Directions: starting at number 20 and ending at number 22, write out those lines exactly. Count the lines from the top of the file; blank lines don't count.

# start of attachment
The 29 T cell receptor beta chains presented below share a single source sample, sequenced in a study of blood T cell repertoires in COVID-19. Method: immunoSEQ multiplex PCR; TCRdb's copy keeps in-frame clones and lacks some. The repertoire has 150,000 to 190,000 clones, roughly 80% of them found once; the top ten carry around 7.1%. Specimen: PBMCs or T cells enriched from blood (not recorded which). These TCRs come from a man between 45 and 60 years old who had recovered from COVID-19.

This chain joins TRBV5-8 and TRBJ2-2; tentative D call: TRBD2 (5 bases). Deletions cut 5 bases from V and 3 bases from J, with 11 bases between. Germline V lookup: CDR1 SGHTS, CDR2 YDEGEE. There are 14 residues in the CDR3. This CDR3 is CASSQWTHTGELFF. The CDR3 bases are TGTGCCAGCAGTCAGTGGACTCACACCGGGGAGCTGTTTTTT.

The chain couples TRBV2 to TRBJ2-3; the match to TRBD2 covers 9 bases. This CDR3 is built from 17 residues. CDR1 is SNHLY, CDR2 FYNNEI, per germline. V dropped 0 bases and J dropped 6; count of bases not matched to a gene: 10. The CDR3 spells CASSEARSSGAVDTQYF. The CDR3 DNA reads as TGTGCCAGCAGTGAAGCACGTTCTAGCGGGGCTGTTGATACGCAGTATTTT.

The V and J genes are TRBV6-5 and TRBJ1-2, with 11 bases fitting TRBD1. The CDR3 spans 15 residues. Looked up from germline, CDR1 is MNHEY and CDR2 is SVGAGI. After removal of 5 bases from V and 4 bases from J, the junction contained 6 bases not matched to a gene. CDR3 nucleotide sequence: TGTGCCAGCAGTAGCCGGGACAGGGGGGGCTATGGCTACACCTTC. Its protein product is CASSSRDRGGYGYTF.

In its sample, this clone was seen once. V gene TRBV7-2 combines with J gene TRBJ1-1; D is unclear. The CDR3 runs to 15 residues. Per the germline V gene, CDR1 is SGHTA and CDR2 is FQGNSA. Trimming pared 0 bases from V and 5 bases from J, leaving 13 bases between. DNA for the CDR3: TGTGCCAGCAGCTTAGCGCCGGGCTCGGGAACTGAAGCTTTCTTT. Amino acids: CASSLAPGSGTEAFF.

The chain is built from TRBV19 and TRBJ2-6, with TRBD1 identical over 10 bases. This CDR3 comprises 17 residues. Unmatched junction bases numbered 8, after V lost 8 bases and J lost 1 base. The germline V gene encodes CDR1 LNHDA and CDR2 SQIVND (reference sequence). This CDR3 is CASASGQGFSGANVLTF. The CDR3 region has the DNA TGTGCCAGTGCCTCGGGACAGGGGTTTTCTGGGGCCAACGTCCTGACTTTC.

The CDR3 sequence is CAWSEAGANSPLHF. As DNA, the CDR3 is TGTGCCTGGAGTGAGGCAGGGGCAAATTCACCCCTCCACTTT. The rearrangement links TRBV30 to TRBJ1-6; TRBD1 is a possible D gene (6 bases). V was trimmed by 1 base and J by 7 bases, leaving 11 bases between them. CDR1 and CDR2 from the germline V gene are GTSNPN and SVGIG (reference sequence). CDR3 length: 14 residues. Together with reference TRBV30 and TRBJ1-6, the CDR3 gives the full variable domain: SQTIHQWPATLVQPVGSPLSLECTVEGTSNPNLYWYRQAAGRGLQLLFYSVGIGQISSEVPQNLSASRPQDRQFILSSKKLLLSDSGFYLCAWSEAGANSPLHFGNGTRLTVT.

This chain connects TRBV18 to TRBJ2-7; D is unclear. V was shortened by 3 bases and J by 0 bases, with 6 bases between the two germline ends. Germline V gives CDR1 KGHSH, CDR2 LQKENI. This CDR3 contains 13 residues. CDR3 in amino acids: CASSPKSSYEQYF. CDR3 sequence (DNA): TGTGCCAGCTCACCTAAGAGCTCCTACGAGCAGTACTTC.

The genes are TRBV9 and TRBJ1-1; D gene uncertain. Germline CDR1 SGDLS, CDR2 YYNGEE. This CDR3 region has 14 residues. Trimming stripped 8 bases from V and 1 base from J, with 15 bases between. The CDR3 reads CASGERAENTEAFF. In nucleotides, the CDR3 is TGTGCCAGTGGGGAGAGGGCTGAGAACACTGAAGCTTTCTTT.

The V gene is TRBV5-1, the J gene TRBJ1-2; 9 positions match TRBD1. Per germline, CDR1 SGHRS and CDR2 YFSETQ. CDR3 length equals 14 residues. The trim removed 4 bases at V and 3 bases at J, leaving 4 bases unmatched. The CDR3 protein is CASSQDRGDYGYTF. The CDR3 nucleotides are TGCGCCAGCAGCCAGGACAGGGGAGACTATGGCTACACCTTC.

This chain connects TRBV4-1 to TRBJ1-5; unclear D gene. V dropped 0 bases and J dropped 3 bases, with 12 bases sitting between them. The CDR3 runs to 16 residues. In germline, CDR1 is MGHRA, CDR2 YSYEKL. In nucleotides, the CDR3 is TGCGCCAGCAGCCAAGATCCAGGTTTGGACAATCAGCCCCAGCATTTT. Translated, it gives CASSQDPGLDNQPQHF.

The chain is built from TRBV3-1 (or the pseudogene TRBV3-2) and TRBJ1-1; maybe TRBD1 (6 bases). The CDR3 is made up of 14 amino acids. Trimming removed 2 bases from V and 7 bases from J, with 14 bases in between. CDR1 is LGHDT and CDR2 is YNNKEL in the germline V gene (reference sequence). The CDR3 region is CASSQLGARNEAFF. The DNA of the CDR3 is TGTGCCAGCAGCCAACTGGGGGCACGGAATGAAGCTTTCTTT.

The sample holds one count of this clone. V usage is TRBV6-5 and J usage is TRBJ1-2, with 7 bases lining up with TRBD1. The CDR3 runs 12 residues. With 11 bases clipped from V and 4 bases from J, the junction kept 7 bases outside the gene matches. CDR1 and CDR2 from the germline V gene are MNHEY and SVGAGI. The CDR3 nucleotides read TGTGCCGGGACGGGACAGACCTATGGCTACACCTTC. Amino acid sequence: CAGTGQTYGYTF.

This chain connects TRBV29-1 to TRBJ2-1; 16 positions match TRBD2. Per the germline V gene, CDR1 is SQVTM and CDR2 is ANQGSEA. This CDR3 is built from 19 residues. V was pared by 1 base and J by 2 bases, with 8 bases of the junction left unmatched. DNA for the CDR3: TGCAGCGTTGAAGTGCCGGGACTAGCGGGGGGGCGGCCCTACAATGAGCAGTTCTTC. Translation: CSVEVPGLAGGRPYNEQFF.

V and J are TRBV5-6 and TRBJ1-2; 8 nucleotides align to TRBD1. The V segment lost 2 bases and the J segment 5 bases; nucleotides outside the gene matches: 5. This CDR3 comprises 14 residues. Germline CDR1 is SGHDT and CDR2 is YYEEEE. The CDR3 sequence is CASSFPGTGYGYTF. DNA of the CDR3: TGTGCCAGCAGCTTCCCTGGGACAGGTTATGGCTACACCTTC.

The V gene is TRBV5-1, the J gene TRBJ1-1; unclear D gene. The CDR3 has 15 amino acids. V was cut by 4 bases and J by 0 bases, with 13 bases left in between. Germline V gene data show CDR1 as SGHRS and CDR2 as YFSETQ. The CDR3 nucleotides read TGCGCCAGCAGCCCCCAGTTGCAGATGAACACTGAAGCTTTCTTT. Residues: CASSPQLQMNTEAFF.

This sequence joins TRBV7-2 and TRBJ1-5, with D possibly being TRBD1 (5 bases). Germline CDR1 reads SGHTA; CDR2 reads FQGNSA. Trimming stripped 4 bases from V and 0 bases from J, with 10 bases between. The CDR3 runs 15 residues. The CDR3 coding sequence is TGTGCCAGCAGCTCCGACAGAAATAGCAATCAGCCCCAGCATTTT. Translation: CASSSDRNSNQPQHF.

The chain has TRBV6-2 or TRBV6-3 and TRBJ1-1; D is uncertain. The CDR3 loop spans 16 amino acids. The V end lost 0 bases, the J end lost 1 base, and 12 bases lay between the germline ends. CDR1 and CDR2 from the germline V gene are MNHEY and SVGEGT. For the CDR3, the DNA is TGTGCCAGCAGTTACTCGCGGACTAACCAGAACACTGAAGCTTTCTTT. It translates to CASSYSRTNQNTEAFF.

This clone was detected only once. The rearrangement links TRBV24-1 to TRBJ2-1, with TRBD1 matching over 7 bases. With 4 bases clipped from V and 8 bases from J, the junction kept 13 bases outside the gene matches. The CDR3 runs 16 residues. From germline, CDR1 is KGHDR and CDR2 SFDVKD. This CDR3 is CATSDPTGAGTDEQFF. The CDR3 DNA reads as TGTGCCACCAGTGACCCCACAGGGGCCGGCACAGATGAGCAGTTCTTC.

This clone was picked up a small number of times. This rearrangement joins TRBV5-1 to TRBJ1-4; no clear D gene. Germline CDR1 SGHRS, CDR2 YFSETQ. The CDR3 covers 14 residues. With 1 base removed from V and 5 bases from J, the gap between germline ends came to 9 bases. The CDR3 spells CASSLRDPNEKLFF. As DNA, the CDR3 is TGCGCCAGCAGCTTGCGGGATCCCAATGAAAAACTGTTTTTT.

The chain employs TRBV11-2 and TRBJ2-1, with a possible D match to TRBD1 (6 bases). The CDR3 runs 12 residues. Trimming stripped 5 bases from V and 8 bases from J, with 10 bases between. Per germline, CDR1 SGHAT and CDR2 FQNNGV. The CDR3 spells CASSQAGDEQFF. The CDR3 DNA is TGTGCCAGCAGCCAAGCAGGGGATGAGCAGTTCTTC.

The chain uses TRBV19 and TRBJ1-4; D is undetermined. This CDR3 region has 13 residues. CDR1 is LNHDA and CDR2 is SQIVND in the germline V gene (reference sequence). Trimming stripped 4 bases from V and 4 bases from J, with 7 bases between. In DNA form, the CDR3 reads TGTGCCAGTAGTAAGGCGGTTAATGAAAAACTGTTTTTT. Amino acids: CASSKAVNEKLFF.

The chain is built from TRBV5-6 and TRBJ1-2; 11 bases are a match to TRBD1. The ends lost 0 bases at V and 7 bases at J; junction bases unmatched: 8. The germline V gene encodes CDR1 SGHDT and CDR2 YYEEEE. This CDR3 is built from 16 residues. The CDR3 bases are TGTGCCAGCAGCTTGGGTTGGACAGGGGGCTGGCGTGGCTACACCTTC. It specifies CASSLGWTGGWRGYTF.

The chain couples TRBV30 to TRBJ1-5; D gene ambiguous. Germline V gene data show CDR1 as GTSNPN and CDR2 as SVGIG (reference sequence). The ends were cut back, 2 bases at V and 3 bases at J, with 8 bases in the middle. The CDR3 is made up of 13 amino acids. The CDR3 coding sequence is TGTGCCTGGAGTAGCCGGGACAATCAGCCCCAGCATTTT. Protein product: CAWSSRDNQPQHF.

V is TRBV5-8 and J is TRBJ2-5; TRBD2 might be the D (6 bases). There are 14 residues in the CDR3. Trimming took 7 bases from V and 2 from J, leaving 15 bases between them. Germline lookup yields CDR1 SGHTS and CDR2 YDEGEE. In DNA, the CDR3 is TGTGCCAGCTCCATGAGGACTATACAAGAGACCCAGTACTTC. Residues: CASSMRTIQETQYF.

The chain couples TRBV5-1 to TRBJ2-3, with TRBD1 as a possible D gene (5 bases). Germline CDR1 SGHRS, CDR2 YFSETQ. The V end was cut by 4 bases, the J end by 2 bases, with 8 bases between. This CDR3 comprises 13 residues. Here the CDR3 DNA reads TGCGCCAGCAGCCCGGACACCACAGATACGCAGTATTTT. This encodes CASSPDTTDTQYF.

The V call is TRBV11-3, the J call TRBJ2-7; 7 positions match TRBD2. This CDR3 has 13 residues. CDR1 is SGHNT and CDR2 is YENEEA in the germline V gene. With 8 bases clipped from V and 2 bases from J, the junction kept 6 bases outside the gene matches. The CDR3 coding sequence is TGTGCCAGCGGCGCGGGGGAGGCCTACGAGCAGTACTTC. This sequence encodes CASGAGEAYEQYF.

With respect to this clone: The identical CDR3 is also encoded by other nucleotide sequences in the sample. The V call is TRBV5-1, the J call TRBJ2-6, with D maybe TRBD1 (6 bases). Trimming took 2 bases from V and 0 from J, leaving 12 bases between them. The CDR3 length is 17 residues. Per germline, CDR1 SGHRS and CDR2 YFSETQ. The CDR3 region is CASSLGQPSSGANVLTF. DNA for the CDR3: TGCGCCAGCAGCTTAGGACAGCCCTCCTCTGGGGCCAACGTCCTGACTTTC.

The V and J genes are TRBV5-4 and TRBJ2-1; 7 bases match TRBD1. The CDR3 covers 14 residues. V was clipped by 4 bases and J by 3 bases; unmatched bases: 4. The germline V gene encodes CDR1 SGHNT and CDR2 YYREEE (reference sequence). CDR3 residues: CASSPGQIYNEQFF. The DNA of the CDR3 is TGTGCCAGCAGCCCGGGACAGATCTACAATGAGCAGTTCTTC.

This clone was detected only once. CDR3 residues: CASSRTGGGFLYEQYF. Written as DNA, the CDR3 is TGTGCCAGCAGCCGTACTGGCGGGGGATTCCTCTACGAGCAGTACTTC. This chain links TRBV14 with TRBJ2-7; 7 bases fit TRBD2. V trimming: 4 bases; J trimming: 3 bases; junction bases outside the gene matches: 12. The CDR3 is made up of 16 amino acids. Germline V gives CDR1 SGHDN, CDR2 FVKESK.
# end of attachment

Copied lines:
This clone was picked up a small number of times. This rearrangement joins TRBV5-1 to TRBJ1-4; no clear D gene. Germline CDR1 SGHRS, CDR2 YFSETQ. The CDR3 covers 14 residues. With 1 base removed from V and 5 bases from J, the gap between germline ends came to 9 bases. The CDR3 spells CASSLRDPNEKLFF. As DNA, the CDR3 is TGCGCCAGCAGCTTGCGGGATCCCAATGAAAAACTGTTTTTT.

The chain employs TRBV11-2 and TRBJ2-1, with a possible D match to TRBD1 (6 bases). The CDR3 runs 12 residues. Trimming stripped 5 bases from V and 8 bases from J, with 10 bases between. Per germline, CDR1 SGHAT and CDR2 FQNNGV. The CDR3 spells CASSQAGDEQFF. The CDR3 DNA is TGTGCCAGCAGCCAAGCAGGGGATGAGCAGTTCTTC.

The chain uses TRBV19 and TRBJ1-4; D is undetermined. This CDR3 region has 13 residues. CDR1 is LNHDA and CDR2 is SQIVND in the germline V gene (reference sequence). Trimming stripped 4 bases from V and 4 bases from J, with 7 bases between. In DNA form, the CDR3 reads TGTGCCAGTAGTAAGGCGGTTAATGAAAAACTGTTTTTT. Amino acids: CASSKAVNEKLFF.